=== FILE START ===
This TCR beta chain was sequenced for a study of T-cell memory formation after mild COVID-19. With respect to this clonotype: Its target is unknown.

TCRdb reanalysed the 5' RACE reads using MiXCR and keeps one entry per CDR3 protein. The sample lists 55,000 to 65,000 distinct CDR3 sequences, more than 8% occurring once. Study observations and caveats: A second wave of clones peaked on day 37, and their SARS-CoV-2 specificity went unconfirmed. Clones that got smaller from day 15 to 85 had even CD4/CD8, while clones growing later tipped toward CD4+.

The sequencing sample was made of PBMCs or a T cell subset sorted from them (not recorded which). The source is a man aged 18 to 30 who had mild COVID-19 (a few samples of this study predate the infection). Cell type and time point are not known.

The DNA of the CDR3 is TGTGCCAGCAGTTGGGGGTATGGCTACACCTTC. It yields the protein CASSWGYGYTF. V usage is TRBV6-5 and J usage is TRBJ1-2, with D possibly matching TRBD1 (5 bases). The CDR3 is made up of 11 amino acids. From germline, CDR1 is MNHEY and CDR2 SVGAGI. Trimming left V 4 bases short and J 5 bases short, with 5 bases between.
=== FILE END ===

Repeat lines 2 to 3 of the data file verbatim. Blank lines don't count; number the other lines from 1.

TCRdb reanalysed the 5' RACE reads using MiXCR and keeps one entry per CDR3 protein. The sample lists 55,000 to 65,000 distinct CDR3 sequences, more than 8% occurring once. Study observations and caveats: A second wave of clones peaked on day 37, and their SARS-CoV-2 specificity went unconfirmed. Clones that got smaller from day 15 to 85 had even CD4/CD8, while clones growing later tipped toward CD4+.

The sequencing sample was made of PBMCs or a T cell subset sorted from them (not recorded which). The source is a man aged 18 to 30 who had mild COVID-19 (a few samples of this study predate the infection). Cell type and time point are not known.